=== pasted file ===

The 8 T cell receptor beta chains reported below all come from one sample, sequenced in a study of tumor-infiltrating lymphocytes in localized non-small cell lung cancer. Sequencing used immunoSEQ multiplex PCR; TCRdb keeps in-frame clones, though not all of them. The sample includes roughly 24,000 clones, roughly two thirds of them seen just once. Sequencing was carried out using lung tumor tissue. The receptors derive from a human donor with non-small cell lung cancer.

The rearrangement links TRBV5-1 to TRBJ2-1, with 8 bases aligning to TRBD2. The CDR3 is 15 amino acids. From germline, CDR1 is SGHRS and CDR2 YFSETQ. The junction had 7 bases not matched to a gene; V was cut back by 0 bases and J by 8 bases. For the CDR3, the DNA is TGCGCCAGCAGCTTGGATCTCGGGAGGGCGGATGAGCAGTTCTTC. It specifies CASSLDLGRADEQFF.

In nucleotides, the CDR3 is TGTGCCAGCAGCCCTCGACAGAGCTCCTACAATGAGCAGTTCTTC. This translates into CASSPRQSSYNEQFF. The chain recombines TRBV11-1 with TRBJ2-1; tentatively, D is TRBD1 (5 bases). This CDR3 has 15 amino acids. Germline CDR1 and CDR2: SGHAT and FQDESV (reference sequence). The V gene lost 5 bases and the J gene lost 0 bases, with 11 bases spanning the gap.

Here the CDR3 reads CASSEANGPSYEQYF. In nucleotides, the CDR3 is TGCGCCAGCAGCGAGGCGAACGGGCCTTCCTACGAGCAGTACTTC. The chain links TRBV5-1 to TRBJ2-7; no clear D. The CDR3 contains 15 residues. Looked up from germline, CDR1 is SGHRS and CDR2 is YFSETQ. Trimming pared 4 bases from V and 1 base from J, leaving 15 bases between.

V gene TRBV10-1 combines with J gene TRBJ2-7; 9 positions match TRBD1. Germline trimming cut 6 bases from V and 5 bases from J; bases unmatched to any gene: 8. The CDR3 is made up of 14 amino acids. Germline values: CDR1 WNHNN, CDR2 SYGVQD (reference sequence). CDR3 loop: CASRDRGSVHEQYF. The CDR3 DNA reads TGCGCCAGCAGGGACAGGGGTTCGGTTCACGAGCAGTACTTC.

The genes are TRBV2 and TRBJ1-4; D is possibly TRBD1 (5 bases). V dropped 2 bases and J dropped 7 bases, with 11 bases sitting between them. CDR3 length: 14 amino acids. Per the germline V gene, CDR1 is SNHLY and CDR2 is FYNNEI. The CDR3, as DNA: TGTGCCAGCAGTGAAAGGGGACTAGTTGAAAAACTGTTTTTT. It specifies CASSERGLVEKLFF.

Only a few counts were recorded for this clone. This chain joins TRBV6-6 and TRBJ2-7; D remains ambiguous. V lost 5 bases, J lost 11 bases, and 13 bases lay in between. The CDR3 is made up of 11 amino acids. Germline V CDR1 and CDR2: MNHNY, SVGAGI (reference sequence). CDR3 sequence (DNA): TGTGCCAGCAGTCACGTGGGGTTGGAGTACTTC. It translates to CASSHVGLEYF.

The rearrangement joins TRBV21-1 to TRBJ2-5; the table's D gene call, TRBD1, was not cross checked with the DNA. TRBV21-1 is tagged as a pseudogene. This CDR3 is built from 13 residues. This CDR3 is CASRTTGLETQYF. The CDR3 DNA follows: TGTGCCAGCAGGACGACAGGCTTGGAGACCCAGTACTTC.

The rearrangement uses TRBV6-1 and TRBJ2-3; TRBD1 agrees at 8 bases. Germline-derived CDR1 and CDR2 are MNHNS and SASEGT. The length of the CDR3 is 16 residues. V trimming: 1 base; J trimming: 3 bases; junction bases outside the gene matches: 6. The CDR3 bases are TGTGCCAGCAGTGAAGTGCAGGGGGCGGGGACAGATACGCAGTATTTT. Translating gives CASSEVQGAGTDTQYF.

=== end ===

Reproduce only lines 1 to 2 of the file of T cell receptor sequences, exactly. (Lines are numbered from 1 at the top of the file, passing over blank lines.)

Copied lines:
The 8 T cell receptor beta chains reported below all come from one sample, sequenced in a study of tumor-infiltrating lymphocytes in localized non-small cell lung cancer. Sequencing used immunoSEQ multiplex PCR; TCRdb keeps in-frame clones, though not all of them. The sample includes roughly 24,000 clones, roughly two thirds of them seen just once. Sequencing was carried out using lung tumor tissue. The receptors derive from a human donor with non-small cell lung cancer.

The rearrangement links TRBV5-1 to TRBJ2-1, with 8 bases aligning to TRBD2. The CDR3 is 15 amino acids. From germline, CDR1 is SGHRS and CDR2 YFSETQ. The junction had 7 bases not matched to a gene; V was cut back by 0 bases and J by 8 bases. For the CDR3, the DNA is TGCGCCAGCAGCTTGGATCTCGGGAGGGCGGATGAGCAGTTCTTC. It specifies CASSLDLGRADEQFF.